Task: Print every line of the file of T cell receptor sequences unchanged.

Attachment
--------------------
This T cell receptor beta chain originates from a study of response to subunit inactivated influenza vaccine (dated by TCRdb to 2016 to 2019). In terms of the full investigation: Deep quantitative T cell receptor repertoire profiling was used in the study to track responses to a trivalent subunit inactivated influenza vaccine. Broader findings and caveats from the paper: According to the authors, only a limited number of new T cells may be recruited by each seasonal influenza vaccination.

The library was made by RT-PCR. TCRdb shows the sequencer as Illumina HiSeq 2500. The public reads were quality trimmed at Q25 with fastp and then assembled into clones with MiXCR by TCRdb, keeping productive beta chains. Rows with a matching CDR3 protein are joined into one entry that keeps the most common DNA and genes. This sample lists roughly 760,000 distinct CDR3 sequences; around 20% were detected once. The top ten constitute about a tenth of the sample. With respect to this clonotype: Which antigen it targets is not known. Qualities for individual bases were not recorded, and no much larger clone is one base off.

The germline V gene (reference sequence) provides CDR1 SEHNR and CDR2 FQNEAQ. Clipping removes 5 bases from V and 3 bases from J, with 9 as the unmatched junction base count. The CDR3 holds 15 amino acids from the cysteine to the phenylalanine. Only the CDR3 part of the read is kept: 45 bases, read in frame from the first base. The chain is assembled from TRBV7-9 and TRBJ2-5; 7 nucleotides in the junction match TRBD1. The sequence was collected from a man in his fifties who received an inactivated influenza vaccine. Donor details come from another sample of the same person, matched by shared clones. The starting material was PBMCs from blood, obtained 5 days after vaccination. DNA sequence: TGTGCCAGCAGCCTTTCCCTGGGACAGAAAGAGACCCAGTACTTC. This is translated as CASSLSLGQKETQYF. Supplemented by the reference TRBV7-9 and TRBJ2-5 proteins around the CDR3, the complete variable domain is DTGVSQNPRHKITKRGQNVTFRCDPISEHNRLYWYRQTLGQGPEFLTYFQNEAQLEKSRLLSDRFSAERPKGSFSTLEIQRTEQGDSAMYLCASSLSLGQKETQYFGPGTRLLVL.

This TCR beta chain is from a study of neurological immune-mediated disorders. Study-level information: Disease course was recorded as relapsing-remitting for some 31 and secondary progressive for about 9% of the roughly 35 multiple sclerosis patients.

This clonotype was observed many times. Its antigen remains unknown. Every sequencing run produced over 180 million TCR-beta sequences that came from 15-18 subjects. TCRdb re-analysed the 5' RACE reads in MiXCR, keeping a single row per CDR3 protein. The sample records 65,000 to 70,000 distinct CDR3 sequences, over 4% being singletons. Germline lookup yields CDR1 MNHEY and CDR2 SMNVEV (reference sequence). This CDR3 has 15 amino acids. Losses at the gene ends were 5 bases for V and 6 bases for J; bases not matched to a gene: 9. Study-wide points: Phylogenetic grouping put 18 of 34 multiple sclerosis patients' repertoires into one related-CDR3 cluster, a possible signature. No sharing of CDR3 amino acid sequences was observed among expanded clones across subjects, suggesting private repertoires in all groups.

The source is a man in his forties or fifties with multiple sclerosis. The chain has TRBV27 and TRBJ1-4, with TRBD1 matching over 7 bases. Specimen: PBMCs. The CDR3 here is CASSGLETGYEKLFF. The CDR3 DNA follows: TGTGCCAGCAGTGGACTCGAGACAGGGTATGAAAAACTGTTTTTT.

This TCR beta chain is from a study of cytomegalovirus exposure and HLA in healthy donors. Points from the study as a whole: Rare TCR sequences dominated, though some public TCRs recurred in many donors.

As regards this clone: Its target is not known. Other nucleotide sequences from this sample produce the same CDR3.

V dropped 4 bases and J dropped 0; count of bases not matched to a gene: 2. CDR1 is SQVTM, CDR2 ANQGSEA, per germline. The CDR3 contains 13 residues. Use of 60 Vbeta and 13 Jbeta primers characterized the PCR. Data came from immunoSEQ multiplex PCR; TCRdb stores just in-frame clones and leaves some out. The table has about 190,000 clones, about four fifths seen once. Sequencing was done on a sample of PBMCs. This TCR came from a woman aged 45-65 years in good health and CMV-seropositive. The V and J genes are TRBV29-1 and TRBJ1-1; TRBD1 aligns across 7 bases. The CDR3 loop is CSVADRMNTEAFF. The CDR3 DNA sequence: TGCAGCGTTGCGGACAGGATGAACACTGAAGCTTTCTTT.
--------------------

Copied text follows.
This T cell receptor beta chain originates from a study of response to subunit inactivated influenza vaccine (dated by TCRdb to 2016 to 2019). In terms of the full investigation: Deep quantitative T cell receptor repertoire profiling was used in the study to track responses to a trivalent subunit inactivated influenza vaccine. Broader findings and caveats from the paper: According to the authors, only a limited number of new T cells may be recruited by each seasonal influenza vaccination.

The library was made by RT-PCR. TCRdb shows the sequencer as Illumina HiSeq 2500. The public reads were quality trimmed at Q25 with fastp and then assembled into clones with MiXCR by TCRdb, keeping productive beta chains. Rows with a matching CDR3 protein are joined into one entry that keeps the most common DNA and genes. This sample lists roughly 760,000 distinct CDR3 sequences; around 20% were detected once. The top ten constitute about a tenth of the sample. With respect to this clonotype: Which antigen it targets is not known. Qualities for individual bases were not recorded, and no much larger clone is one base off.

The germline V gene (reference sequence) provides CDR1 SEHNR and CDR2 FQNEAQ. Clipping removes 5 bases from V and 3 bases from J, with 9 as the unmatched junction base count. The CDR3 holds 15 amino acids from the cysteine to the phenylalanine. Only the CDR3 part of the read is kept: 45 bases, read in frame from the first base. The chain is assembled from TRBV7-9 and TRBJ2-5; 7 nucleotides in the junction match TRBD1. The sequence was collected from a man in his fifties who received an inactivated influenza vaccine. Donor details come from another sample of the same person, matched by shared clones. The starting material was PBMCs from blood, obtained 5 days after vaccination. DNA sequence: TGTGCCAGCAGCCTTTCCCTGGGACAGAAAGAGACCCAGTACTTC. This is translated as CASSLSLGQKETQYF. Supplemented by the reference TRBV7-9 and TRBJ2-5 proteins around the CDR3, the complete variable domain is DTGVSQNPRHKITKRGQNVTFRCDPISEHNRLYWYRQTLGQGPEFLTYFQNEAQLEKSRLLSDRFSAERPKGSFSTLEIQRTEQGDSAMYLCASSLSLGQKETQYFGPGTRLLVL.

This TCR beta chain is from a study of neurological immune-mediated disorders. Study-level information: Disease course was recorded as relapsing-remitting for some 31 and secondary progressive for about 9% of the roughly 35 multiple sclerosis patients.

This clonotype was observed many times. Its antigen remains unknown. Every sequencing run produced over 180 million TCR-beta sequences that came from 15-18 subjects. TCRdb re-analysed the 5' RACE reads in MiXCR, keeping a single row per CDR3 protein. The sample records 65,000 to 70,000 distinct CDR3 sequences, over 4% being singletons. Germline lookup yields CDR1 MNHEY and CDR2 SMNVEV (reference sequence). This CDR3 has 15 amino acids. Losses at the gene ends were 5 bases for V and 6 bases for J; bases not matched to a gene: 9. Study-wide points: Phylogenetic grouping put 18 of 34 multiple sclerosis patients' repertoires into one related-CDR3 cluster, a possible signature. No sharing of CDR3 amino acid sequences was observed among expanded clones across subjects, suggesting private repertoires in all groups.

The source is a man in his forties or fifties with multiple sclerosis. The chain has TRBV27 and TRBJ1-4, with TRBD1 matching over 7 bases. Specimen: PBMCs. The CDR3 here is CASSGLETGYEKLFF. The CDR3 DNA follows: TGTGCCAGCAGTGGACTCGAGACAGGGTATGAAAAACTGTTTTTT.

This TCR beta chain is from a study of cytomegalovirus exposure and HLA in healthy donors. Points from the study as a whole: Rare TCR sequences dominated, though some public TCRs recurred in many donors.

As regards this clone: Its target is not known. Other nucleotide sequences from this sample produce the same CDR3.

V dropped 4 bases and J dropped 0; count of bases not matched to a gene: 2. CDR1 is SQVTM, CDR2 ANQGSEA, per germline. The CDR3 contains 13 residues. Use of 60 Vbeta and 13 Jbeta primers characterized the PCR. Data came from immunoSEQ multiplex PCR; TCRdb stores just in-frame clones and leaves some out. The table has about 190,000 clones, about four fifths seen once. Sequencing was done on a sample of PBMCs. This TCR came from a woman aged 45-65 years in good health and CMV-seropositive. The V and J genes are TRBV29-1 and TRBJ1-1; TRBD1 aligns across 7 bases. The CDR3 loop is CSVADRMNTEAFF. The CDR3 DNA sequence: TGCAGCGTTGCGGACAGGATGAACACTGAAGCTTTCTTT.